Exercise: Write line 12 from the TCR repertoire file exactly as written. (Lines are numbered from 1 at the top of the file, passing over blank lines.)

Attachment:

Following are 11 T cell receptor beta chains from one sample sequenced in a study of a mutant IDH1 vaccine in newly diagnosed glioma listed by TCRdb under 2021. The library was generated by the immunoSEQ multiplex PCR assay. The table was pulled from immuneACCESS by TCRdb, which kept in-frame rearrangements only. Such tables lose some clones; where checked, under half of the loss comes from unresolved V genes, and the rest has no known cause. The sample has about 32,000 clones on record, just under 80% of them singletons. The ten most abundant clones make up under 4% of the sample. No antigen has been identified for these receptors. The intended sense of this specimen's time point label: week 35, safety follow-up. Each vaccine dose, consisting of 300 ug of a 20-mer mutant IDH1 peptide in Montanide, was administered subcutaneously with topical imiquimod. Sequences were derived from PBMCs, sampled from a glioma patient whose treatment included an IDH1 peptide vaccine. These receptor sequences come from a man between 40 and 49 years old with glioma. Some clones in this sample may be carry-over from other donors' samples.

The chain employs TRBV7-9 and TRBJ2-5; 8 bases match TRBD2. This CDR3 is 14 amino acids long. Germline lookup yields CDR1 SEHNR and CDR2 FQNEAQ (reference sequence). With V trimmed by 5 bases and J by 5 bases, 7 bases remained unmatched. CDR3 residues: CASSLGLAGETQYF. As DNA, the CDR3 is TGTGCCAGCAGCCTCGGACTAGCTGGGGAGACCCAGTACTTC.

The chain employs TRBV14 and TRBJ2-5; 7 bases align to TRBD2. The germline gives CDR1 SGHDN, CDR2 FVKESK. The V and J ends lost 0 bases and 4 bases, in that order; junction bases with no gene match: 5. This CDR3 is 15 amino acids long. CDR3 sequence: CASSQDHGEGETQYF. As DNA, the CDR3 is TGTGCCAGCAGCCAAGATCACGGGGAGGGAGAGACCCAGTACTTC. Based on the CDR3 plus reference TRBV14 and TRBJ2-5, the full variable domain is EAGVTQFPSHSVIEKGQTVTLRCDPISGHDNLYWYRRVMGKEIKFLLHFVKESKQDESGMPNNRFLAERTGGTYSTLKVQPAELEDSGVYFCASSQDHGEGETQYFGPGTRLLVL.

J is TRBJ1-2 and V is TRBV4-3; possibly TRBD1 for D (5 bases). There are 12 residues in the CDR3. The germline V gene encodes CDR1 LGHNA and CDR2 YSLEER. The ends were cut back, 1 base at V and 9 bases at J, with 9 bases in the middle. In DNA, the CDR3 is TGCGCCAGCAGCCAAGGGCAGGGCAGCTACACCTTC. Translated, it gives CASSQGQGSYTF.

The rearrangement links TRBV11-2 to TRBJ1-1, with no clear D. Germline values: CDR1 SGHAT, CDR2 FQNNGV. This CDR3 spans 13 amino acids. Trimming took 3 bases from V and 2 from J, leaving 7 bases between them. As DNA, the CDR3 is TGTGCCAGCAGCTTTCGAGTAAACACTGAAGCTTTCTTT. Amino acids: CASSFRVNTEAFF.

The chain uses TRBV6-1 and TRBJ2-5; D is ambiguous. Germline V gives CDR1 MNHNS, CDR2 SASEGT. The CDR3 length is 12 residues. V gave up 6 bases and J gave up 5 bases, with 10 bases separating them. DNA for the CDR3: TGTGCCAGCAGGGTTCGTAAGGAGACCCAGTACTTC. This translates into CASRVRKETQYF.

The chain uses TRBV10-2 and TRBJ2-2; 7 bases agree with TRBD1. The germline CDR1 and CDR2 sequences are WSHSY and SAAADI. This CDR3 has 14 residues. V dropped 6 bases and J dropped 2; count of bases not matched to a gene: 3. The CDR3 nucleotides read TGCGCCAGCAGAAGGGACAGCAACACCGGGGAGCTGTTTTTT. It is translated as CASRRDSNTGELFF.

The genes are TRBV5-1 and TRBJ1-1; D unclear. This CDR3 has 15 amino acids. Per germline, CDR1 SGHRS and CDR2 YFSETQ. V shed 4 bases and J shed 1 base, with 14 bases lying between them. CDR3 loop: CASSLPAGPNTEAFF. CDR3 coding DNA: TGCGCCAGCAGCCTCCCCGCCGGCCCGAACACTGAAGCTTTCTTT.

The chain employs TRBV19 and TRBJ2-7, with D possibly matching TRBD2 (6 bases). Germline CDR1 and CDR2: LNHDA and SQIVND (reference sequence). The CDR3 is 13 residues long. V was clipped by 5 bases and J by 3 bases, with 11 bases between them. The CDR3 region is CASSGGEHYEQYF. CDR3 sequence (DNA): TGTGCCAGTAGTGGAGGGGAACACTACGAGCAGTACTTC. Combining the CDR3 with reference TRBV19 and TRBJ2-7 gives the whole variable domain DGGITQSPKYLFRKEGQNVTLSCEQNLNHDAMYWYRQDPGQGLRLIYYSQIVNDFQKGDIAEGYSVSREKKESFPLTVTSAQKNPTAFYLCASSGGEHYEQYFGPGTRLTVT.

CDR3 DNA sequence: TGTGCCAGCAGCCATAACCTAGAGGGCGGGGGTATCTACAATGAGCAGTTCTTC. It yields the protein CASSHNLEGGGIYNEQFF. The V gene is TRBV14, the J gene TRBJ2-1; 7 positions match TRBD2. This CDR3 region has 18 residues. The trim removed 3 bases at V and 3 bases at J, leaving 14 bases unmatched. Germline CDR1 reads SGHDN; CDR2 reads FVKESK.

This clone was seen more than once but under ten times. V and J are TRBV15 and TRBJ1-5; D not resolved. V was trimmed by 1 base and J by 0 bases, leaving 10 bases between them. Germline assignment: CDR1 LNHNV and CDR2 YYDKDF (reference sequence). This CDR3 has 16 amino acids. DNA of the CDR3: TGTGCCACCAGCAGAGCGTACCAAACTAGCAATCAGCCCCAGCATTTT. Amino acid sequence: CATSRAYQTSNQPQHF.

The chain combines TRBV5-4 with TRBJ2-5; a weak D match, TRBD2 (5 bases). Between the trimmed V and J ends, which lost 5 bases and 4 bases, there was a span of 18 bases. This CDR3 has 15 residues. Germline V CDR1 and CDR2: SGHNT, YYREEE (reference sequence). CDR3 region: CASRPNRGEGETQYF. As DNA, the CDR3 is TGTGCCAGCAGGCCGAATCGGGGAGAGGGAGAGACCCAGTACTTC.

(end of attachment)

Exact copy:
The chain combines TRBV5-4 with TRBJ2-5; a weak D match, TRBD2 (5 bases). Between the trimmed V and J ends, which lost 5 bases and 4 bases, there was a span of 18 bases. This CDR3 has 15 residues. Germline V CDR1 and CDR2: SGHNT, YYREEE (reference sequence). CDR3 region: CASRPNRGEGETQYF. As DNA, the CDR3 is TGTGCCAGCAGGCCGAATCGGGGAGAGGGAGAGACCCAGTACTTC.